Nurses, have you been been spit on, pushed, scratched and verbally or assaulted?

  1. 10
    Unfortunately, it is quite common in the nursing profession to have had been assaulted one way or another by a patient at some point in your career.

    For some reason, it is tolerated in the nursing profession and is just accepted as "part of the job"? Police do not tolerate this type of abuse, nor do most professions, why is it tolerated in the nursing profession?

    Do to recent stories of fatal violence in hospitals, I wanted to poll all of you AN'ers and see what kind of percentage of nurses from all specialties have had to deal with violence in some fashion.

    I think we all would like to see policies change to have a safer work environments, please share this poll with your nursing friends, Facebook etc.... Thanks

    Related News:


    Please take a second and answer our poll, then if you wish, please share your stories of your experiences.
    Last edit by brian on Sep 22, '10
    tokmom, NightOwlNurse, jndmj30, and 7 others like this.
  2. Poll: Nurses, have you been been spit on, pushed, scratched and verbally assaulted?

  3. 140 Comments so far...

  4. 30
    I think the question should really say, Nurses, have you been been spit on, pushed, scratched and verbally or assaulted by a patient who is A&O x3 or visitors?
    Makes a big difference to me if the person doing this is confused and scared or just plain mean. It wouldn't have changed my answer, however, lol.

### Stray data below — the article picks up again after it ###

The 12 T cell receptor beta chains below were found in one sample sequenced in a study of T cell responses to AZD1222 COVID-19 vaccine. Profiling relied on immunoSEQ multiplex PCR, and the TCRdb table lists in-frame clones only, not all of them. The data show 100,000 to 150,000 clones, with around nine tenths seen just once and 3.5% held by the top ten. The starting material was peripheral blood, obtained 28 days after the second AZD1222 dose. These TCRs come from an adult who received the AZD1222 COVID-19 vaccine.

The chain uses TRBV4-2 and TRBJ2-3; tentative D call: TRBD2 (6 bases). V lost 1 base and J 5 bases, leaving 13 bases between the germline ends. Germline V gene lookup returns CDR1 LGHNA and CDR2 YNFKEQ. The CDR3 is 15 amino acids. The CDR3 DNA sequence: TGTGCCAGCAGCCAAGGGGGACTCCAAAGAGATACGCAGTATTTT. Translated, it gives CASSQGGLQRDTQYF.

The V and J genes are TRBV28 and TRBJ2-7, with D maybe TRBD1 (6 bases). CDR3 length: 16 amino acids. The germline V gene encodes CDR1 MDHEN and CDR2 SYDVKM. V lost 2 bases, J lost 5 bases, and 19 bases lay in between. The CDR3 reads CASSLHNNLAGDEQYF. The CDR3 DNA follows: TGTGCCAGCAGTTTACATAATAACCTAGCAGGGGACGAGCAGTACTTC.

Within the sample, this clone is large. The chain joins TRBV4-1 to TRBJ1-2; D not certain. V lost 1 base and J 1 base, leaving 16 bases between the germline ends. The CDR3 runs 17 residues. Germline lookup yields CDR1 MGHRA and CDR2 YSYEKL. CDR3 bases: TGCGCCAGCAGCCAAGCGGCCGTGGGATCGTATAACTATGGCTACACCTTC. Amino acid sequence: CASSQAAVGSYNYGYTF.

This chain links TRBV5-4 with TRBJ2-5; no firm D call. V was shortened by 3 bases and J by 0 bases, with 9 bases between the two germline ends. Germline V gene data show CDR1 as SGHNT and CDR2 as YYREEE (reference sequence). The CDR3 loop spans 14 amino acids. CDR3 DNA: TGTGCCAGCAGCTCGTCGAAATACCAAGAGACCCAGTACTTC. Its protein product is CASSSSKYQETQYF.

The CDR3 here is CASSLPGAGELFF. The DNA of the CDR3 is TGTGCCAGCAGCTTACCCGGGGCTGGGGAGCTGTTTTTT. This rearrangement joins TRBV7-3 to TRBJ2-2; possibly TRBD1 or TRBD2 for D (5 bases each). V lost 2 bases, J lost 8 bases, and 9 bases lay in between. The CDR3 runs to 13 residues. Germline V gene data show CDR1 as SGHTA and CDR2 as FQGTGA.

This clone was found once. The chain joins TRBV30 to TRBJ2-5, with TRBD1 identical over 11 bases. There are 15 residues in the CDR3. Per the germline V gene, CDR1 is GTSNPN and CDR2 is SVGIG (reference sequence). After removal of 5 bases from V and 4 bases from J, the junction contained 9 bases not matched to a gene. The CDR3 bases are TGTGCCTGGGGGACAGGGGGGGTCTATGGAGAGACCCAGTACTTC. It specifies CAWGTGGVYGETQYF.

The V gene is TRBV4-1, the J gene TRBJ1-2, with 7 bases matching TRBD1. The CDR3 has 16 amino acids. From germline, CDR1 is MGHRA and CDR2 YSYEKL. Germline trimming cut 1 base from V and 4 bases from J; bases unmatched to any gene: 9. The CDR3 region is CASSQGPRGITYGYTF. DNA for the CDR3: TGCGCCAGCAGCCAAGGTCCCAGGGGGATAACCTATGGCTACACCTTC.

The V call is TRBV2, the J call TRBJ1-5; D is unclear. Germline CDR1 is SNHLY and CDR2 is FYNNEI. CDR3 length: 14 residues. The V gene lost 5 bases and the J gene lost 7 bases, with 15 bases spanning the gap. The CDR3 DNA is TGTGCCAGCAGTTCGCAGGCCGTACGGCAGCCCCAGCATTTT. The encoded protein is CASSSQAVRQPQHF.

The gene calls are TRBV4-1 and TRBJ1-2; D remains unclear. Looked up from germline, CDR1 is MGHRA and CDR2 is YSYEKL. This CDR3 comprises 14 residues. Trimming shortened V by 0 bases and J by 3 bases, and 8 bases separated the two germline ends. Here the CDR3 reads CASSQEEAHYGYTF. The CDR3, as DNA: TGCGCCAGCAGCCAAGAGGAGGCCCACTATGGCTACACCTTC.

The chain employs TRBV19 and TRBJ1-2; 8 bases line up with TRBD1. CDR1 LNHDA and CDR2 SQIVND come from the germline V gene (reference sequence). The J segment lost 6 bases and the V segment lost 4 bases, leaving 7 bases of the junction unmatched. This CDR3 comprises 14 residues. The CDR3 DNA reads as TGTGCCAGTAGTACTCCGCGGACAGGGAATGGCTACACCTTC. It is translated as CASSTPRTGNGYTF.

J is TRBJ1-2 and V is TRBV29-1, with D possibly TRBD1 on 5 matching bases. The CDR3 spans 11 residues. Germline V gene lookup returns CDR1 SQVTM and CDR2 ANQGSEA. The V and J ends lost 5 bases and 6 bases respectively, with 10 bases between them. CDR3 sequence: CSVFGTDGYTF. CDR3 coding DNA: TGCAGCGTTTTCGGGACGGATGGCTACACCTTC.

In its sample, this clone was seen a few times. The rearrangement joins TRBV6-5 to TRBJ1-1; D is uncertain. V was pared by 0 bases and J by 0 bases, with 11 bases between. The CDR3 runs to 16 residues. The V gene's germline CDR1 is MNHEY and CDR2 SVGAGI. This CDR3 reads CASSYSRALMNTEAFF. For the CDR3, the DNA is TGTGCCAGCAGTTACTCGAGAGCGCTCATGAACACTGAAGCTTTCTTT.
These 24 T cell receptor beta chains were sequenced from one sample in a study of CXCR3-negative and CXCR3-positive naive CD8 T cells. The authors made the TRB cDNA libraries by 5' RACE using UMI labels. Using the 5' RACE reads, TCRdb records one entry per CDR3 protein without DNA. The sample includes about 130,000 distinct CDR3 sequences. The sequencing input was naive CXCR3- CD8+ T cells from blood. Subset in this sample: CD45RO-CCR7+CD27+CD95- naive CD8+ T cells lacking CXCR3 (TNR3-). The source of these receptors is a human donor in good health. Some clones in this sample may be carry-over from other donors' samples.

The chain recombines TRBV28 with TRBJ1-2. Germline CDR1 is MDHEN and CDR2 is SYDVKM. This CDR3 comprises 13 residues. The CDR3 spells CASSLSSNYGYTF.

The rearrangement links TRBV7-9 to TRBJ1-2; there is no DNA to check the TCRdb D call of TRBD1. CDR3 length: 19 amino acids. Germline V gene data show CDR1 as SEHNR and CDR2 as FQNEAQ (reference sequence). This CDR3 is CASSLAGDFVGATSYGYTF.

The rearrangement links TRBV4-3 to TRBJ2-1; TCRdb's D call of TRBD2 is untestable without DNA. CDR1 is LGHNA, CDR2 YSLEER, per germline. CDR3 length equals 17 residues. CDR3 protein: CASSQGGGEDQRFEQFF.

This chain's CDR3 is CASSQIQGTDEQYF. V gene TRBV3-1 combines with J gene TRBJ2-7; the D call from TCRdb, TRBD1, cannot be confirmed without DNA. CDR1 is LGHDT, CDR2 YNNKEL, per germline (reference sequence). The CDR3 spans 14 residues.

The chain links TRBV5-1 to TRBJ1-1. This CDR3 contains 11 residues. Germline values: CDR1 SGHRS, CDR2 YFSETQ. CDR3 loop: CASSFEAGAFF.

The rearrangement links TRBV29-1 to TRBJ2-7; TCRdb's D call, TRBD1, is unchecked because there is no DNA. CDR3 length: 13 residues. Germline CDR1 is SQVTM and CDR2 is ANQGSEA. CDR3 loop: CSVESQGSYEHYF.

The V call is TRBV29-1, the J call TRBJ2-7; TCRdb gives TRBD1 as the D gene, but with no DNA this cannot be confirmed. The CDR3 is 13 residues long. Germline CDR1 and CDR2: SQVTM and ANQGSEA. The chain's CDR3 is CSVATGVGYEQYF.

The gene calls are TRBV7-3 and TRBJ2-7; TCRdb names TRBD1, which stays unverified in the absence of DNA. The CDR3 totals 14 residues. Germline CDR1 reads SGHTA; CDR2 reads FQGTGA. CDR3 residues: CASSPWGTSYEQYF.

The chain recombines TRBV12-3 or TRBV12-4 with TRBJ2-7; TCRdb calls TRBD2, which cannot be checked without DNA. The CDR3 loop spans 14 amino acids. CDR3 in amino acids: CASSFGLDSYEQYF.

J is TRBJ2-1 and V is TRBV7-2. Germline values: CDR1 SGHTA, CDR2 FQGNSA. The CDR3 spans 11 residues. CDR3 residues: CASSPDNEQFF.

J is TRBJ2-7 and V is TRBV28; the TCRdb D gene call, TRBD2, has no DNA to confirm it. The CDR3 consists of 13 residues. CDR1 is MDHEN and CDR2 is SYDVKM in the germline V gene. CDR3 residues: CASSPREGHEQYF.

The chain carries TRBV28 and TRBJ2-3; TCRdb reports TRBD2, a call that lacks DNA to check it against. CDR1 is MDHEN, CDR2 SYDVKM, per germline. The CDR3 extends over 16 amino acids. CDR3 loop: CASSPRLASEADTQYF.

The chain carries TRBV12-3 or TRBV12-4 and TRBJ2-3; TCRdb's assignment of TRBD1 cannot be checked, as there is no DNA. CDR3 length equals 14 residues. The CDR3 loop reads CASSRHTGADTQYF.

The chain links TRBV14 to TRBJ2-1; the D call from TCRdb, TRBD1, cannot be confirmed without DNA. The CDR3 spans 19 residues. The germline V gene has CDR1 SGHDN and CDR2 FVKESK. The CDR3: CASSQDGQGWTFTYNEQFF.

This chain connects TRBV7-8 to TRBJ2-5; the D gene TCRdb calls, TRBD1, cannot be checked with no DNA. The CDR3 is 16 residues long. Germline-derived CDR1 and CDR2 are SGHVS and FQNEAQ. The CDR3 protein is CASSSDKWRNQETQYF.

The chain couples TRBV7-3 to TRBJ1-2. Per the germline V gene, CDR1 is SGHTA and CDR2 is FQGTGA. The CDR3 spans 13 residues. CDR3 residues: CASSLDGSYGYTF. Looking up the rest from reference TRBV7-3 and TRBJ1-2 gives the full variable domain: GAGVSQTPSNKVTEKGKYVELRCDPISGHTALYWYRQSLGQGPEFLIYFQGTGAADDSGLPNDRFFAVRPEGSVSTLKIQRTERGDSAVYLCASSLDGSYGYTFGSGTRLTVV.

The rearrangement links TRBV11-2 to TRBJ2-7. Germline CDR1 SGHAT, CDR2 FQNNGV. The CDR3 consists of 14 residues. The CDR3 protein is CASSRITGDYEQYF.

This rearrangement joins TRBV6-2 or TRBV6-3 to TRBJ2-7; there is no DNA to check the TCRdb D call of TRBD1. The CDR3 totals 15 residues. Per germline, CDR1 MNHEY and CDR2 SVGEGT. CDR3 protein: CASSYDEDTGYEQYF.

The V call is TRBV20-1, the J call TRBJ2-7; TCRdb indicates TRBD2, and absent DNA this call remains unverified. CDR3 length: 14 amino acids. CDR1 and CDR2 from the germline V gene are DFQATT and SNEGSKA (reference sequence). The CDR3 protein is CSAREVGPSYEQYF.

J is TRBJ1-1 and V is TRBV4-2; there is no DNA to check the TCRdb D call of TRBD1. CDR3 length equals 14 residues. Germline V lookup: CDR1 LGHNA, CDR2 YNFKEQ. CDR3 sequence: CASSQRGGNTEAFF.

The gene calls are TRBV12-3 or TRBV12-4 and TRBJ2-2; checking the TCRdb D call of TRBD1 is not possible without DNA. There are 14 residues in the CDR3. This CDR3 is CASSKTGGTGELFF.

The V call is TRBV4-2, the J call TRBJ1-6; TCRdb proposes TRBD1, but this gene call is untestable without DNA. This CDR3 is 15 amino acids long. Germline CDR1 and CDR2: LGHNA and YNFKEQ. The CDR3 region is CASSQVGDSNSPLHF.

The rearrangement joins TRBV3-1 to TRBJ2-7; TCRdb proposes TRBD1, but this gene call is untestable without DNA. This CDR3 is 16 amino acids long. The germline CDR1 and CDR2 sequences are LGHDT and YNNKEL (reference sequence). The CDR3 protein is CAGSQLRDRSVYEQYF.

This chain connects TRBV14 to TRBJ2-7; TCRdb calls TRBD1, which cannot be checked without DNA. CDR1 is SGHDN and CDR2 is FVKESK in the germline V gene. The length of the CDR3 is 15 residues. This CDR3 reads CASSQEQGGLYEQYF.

dsd00, cnabeauty, CarolinaGirl1112, and 27 others like this.
  5. 5
    Funny old ex-preacher did not want a bath first day of clinicals. I was sure not going to get in trouble for not doing part of patient care. I gave him bath while being choked. Lots of jokes about it later.
  6. 1
    Quote from laughing weasel
    Funny old ex-preacher did not want a bath first day of clinicals. I was sure not going to get in trouble for not doing part of patient care. I gave him bath while being choked. Lots of jokes about it later.
    O-M-G.

    So what can nurses do in this situation? Are you allowed to defend yourself? I would really hate someone spitting on me.
    cnabeauty likes this.
  7. 1
    Only one time, in all those years I worked was I ever deliberately hurt by a patient that was in full possession of their mental faculties. My manager was very insistent that I ambulate a very belligerent patient. All my warning bells were going off but I followed the bosses instructions. While I was walking the person down the hall she reached up with her claw like nails and slashed my face. In addition on a small number of occasions, confronted by very hostile family member who were most likely on a combination of drugs and alcohol. I had a very uncomfortable feeling that I might be assaulted if I said or did the wrong thing but it never happened. That because I am very good at calming a tense situation. Additionally, on an equally small number of occasions, I had very demented elderly persons smack me but they were tiny women who couldn't hurt a fly if they tried. Once on step down, a post by-pass patient whose blood gasses were very bad threw a phone at me but he missed. I blame the doc that moved him out of ICU because there is no way a person with P02 and CO2 levels like that should have been moved to step down. The guy was actually a very nice guy that was absolutely gorked. He had no memory of doing it but later on when his wife told him what he did he was very apologetic.